Monday, May 7, 2012

Latin Alive !

Plures of lacum audimus quod utom utidie adveho ex Latin
Many of the words we hear and use daily come from Latin

Latin est a key ut English
Latin is a key to English

The first Latin I remember  hearing , (and speaking) was  when I was a  young girl attending daily and Sunday Mass  at St. Rose of Lima Catholic church  in Maywood, California when the Priest  would often  say during the course of the Liturgy, Dominus Vobiscum (The Lord be with you), and Altar Boys responeded, Et Cum Spiritu tuo (And also with you).   Then , the priest again, Oremus (Let us pray).

At that time, prior to Vatican II , Missals  were always printed with the Order of the Mass in Latin on one page, and in English on the opposite page.


My next experience with Latin was when I entered  Bell High School ,  and Mrs. Gerard taught that ancient language to  Freshman students who were only half interested in what she was teaching.   After all, Latin was considered a dead language.  Looking through memories eye, I remember Mrs. Gerard as a pleasant white haired lady who  seemed to love what she was doing, and delighted in showing her students slide pictures of her trips to Rome, and sharing her love of Latin.   She would periodically stop  her slide presentation to try to stump one of us when she asked a student at random  to name the building, place, object in Latin.   Let’s see.   First Declension or second Declension ?

Oh, how I wish I would have paid better attention !  Enough so to earn an A or B instead of a C.

What I do recall , and still recognize is how much of our English vocabulary  and Latin words have in common, especially in abbreviated form.   Exempli gratia:

A.D. Anno Domini  - in the year of our Lord
A.M. ante meridiem  -  morning (before midday)
P.M. post meridiem  - afternoon
B.A. Baccalaureus Artium  - Bachelor of Arts
M.A. Magister Artium—Master of Arts
Ph.D. Philosophie Doctor—Doctor of Philosophy
N.B. nota bene—note well
P.S. post scriptum—written afterthought
e.g. exempli gratia—for example
Pro tem. Pro tempore—temporarily, for the time
And my favorite, so well expressed by Yul Brynner in his role as King of Siam,
etc.  Et cetera—and other things

 Familiar Latin phrases :
Persona non grata—an unacceptable (or unwelcome ) person
Verbatim ac literatim—word for word  and letter for letter
Pro bono publico  - for the pubic good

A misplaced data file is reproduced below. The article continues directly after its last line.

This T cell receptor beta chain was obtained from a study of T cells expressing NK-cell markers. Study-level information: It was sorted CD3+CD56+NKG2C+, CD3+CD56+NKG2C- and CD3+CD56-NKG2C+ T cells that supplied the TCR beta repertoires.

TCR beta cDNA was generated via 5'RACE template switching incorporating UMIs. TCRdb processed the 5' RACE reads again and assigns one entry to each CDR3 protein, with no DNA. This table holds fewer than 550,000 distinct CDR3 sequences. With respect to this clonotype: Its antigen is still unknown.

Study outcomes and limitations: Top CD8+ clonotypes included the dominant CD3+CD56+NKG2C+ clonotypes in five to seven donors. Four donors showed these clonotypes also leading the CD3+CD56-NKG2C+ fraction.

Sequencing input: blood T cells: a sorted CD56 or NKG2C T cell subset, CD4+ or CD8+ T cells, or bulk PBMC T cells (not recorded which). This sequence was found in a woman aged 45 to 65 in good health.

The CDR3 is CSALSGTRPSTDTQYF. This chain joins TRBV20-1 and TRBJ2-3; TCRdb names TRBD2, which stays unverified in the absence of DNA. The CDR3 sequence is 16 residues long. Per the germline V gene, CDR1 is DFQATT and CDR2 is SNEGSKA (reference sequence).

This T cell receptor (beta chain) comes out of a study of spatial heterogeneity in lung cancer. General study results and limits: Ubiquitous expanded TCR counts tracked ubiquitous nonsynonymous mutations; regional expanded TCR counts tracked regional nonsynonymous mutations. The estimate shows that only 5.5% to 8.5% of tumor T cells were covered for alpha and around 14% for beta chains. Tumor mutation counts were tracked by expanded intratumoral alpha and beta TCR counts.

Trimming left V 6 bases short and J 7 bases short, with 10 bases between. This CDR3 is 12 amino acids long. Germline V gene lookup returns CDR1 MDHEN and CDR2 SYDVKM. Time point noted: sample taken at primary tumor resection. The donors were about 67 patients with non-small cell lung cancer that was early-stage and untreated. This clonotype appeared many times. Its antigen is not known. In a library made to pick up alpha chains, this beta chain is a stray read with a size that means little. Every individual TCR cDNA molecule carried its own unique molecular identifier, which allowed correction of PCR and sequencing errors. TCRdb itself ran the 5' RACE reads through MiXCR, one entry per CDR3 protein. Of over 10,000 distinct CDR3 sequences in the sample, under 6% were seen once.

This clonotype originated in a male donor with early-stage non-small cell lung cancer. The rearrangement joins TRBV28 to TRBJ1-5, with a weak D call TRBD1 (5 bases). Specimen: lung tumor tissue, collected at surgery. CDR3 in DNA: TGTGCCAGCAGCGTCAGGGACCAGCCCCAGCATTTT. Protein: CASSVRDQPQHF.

Vice versa—changed and turned; turned about

State Mottoes:
Ditat Deus—God enriches (Arizona)
Regnant populi—The people rule (Arkansas)
Esto perpetua—May it be everlasting (Idaho)
Excelsior—Loftier (New York)
Dirigo—I direct  (Maine)
Montani semper liberi  - Mountaineers are always free  ( West Virginia)

Latin phrases are used in the Constitution of the United States:
i.e. Section 3 , dealing with officers of the United States pro tempore , means for the time; In Section 9, dealing with powers forbidden to the United States—the privilege of the writ of habeas corpus, making it mandatory that an accused person be brought to court to be told the reason for his or her detention.

The names of all our months come from Latin.  As do the planets, astrological signs, medical terms, musical terms and legal terms.

In her book , Latin Made Simple,  (Doubleday Made Simple, copyright 1992),  Rhonda Hendricks gives an overview of Latin literature writing  it is usually divided into six periods: The Early Period  prior to 80 B.C., The Golden Age—lasting from 80 B.C. until A.D. 14,  The Silver Age; The fourth period called The Patristic Age ran from the late second century through the fifth century. The major writers included the Church Fathers (patres). During this period the Romance languages were developing from local dialects of Latin. The fifth period , called the Medieval Period ran from the sixth through the fourteenth centuries. The sixth and final period  runs from the fifteenth century until the present day. It is called the Modern Period.

The author also writes, Although a classical language, Latin is vital and living—a pillar of our language, our culture, our civilization. Latin is a thread that connects us with our own history; if it were to snap, we would lose our relationship to that past.

Mrs. Gerard would be pleased . As writers, and lover of words , we should be pleased too, to know this language of  history continues to provide meaning and value in our literary life.

        ** For more Latin Phrases visit    


Jennifer Lamont Leo said...

I've joined a choir that sings a lot in Latin, so I've had to play catch-up on pronunciation. It's a beautiful language (far from "dead"), and as someone who's interested in the history of words, I'm interested in studying Latin more formally.

Anonymous said...

You not only give a person something new to think about but I feel I have learned something I can share with family and friends. Thank you for enriching my life.

Patty said...

Loved this! I, too, remember learning the Mass in Latin & think it's pretty cool that I can still recall so much of it! Thanks for a great refresher course on a very important source of our language today.